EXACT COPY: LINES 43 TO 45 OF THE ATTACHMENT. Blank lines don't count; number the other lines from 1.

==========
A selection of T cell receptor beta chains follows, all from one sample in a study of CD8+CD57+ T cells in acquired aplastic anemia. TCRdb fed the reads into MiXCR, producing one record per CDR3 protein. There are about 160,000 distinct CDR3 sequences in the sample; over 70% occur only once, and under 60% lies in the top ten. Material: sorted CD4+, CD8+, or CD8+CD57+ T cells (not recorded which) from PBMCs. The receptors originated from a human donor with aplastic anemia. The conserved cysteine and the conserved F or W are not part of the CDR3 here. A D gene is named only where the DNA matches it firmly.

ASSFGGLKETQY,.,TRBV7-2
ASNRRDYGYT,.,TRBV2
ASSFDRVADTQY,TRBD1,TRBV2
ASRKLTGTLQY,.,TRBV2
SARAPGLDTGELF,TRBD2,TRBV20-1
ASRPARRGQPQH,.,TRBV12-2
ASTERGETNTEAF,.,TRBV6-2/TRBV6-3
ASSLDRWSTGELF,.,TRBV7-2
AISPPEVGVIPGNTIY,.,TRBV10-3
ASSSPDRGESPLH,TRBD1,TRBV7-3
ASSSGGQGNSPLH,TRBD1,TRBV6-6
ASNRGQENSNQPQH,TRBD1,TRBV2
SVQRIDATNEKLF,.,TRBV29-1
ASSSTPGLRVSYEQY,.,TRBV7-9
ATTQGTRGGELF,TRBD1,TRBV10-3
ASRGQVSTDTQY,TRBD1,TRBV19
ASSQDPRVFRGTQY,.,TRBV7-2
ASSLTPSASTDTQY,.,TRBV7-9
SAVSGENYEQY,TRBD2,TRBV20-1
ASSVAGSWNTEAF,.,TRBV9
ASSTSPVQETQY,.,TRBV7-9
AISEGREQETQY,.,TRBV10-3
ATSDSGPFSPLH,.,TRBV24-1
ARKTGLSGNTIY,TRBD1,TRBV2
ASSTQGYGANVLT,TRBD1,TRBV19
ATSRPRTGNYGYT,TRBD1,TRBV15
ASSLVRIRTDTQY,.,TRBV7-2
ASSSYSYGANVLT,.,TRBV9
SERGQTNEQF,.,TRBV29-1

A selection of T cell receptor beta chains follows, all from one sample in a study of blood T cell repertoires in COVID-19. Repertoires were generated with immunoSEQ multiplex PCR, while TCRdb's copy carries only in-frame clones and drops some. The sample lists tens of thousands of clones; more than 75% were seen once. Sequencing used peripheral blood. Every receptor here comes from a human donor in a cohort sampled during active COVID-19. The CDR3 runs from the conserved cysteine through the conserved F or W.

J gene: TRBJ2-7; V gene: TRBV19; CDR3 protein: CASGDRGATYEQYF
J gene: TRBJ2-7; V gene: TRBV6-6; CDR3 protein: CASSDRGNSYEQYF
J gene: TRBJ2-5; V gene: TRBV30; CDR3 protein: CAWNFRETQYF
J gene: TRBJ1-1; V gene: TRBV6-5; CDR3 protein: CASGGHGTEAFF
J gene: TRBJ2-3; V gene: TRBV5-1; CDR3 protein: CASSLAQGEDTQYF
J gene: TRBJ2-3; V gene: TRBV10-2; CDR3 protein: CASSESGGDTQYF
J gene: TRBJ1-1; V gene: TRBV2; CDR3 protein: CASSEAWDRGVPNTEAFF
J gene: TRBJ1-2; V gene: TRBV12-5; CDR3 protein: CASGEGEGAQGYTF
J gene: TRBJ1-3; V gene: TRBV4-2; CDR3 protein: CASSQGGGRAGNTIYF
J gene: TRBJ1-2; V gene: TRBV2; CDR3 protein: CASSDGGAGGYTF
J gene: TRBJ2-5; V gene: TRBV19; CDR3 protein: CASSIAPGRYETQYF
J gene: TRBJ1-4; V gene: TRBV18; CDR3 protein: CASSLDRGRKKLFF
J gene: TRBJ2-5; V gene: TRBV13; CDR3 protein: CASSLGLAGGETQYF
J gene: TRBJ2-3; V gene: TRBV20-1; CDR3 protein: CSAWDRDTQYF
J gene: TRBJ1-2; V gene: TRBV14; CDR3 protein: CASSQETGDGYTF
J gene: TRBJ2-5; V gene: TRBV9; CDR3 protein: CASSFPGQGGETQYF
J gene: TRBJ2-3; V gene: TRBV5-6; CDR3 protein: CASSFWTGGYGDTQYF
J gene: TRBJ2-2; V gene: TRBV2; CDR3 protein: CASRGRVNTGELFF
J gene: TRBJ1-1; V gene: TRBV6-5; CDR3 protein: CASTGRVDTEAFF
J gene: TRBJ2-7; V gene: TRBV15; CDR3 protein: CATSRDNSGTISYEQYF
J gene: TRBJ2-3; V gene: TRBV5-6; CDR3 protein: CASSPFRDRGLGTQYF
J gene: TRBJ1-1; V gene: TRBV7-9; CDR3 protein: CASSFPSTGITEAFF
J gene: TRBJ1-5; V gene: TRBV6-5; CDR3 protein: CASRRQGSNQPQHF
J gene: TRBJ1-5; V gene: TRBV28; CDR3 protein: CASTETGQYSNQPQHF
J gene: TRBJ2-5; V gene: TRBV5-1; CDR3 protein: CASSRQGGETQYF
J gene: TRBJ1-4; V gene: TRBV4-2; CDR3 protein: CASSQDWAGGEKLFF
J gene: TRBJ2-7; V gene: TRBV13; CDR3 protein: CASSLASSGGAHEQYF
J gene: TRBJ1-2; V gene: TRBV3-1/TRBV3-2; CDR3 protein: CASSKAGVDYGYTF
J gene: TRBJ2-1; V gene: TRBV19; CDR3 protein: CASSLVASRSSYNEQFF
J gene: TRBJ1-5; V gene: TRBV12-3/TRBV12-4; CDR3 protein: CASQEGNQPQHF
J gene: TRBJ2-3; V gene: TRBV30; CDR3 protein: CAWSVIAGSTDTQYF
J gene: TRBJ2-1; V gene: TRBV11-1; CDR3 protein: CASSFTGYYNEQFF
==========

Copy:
J gene: TRBJ1-4; V gene: TRBV18; CDR3 protein: CASSLDRGRKKLFF
J gene: TRBJ2-5; V gene: TRBV13; CDR3 protein: CASSLGLAGGETQYF
J gene: TRBJ2-3; V gene: TRBV20-1; CDR3 protein: CSAWDRDTQYF